The member mentioned the success of Conservative money raising as opposed to Liberal money raising. Here is what was said by a Conservative member during this debate:

By the way, the party in government should be able to raise twice as much money as the opposition because the governing party is the one that makes the decisions.

Does the member agree with that?

Canada Elections Act February 2nd, 2018

Mr. Speaker, my questioning is going to pick up where I last left off with the Conservative member. He mentioned that he is supporting the bill, but that it does not go far enough in his opinion. That is fine and I respect that.

Further, he went on to vilify how we do fundraising. His assertions about cash for access I will put aside. I am not privy to every conversation that happens between a current minister, whether they are federal or provincial, and someone else. If the conversation does delve into the issue of influence, that is wrong. I acknowledge that.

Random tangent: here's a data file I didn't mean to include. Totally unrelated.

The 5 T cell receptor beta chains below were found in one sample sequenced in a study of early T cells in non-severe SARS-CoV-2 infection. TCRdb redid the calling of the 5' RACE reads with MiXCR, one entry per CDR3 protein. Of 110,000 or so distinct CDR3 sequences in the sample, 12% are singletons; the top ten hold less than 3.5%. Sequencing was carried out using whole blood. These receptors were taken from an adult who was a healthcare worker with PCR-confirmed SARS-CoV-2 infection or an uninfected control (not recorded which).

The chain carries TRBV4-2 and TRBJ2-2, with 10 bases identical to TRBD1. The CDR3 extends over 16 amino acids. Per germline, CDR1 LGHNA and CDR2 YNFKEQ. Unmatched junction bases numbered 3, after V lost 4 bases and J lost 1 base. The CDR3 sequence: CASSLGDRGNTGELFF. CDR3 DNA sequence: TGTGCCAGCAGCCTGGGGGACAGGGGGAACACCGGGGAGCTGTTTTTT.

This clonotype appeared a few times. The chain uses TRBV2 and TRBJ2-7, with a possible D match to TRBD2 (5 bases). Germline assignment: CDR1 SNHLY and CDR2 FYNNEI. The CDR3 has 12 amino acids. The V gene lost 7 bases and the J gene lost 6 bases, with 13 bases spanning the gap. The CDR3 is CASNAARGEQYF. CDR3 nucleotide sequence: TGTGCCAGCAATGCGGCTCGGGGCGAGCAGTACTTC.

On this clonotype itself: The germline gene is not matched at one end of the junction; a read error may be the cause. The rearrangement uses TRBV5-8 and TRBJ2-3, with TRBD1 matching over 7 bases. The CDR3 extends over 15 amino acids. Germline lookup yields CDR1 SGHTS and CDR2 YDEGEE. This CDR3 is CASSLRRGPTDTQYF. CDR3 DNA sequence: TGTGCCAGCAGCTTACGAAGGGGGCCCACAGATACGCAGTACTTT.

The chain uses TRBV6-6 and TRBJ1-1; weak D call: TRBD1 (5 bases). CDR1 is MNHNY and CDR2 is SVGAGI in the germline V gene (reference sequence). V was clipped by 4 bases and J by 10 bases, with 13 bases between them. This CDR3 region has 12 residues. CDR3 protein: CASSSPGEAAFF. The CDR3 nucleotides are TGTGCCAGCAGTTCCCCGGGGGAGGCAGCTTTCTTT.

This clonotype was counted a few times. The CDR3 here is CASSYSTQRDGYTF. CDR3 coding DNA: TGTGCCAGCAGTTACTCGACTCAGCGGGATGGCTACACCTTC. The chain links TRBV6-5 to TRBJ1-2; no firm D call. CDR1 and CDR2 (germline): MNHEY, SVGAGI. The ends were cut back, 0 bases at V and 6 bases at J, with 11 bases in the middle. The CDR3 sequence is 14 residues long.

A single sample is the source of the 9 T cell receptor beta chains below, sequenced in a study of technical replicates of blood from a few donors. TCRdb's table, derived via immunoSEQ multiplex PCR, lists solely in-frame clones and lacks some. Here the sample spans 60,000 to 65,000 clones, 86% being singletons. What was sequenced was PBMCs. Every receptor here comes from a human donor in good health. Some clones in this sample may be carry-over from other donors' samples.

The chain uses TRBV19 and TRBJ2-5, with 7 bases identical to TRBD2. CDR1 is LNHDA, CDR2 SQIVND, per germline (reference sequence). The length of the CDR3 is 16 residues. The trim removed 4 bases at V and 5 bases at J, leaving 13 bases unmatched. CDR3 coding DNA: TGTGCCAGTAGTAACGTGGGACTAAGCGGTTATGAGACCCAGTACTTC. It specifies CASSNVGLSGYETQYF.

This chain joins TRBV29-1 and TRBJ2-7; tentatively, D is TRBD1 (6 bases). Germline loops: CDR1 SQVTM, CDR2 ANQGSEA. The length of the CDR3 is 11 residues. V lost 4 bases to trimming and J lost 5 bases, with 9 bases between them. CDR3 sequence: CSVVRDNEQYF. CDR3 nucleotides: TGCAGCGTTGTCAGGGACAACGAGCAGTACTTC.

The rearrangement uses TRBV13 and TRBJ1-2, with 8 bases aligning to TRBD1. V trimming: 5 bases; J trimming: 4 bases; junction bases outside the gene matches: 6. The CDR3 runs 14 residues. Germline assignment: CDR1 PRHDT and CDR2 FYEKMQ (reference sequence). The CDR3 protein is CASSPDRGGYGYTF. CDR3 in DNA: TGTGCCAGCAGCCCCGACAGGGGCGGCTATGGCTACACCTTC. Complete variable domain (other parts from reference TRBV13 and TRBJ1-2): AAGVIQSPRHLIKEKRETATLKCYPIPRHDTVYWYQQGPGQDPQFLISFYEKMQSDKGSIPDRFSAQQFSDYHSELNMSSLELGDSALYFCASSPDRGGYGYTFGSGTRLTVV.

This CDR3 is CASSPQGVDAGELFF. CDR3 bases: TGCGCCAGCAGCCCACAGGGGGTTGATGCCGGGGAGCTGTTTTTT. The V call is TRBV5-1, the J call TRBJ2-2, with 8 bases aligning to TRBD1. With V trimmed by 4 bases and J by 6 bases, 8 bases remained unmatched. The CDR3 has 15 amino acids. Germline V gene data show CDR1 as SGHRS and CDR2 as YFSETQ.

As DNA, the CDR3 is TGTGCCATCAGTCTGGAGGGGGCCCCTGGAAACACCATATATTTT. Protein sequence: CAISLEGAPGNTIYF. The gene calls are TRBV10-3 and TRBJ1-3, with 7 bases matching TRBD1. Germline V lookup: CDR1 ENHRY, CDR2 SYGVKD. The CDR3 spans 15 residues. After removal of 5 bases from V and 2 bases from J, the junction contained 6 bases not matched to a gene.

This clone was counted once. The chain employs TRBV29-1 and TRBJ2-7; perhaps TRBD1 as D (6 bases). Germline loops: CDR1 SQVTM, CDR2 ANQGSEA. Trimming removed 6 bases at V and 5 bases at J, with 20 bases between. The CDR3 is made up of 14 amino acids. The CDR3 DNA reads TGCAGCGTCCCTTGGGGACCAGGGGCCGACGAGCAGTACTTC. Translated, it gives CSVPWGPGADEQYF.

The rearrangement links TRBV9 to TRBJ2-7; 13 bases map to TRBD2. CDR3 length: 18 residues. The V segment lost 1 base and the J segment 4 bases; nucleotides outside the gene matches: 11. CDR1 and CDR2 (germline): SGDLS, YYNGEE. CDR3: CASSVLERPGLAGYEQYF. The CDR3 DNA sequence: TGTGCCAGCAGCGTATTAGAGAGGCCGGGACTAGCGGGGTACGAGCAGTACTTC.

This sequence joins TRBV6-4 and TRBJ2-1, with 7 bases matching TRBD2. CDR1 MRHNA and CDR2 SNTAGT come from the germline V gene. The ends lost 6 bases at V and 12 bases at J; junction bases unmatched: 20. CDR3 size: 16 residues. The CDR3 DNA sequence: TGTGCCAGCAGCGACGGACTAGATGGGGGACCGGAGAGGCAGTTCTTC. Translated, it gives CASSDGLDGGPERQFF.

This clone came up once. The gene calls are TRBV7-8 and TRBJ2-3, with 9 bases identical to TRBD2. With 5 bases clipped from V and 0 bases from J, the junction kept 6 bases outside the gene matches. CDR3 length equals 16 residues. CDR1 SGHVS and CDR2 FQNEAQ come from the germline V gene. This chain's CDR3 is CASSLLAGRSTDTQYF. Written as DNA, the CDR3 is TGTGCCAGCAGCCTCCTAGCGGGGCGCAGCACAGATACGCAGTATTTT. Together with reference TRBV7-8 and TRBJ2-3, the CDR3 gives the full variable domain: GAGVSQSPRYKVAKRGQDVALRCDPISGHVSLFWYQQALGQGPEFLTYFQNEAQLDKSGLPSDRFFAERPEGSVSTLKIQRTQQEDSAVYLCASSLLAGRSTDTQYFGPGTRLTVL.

However, let us acknowledge the fact that ministers in this country also belong to a legislature and are involved in elections in which they have to raise money. The member mentioned his leader, Jagmeet Singh. If we look at the numbers from the leadership campaign, he is well accomplished at raising a substantial amount of money, outnumbering his colleagues by a vast margin. I am insinuating nothing about those conversations and what was said.

If this does not go far enough, how far does one go before actually banning people from fundraising in general?

Canada Elections Act February 2nd, 2018

Mr. Speaker, I have known the member for a while now, and I know he is new. I saw him in action at the Procedure and House Affairs Committee, and I have a great deal of respect for him, both as a member and as part of the exempt staff he pointed out.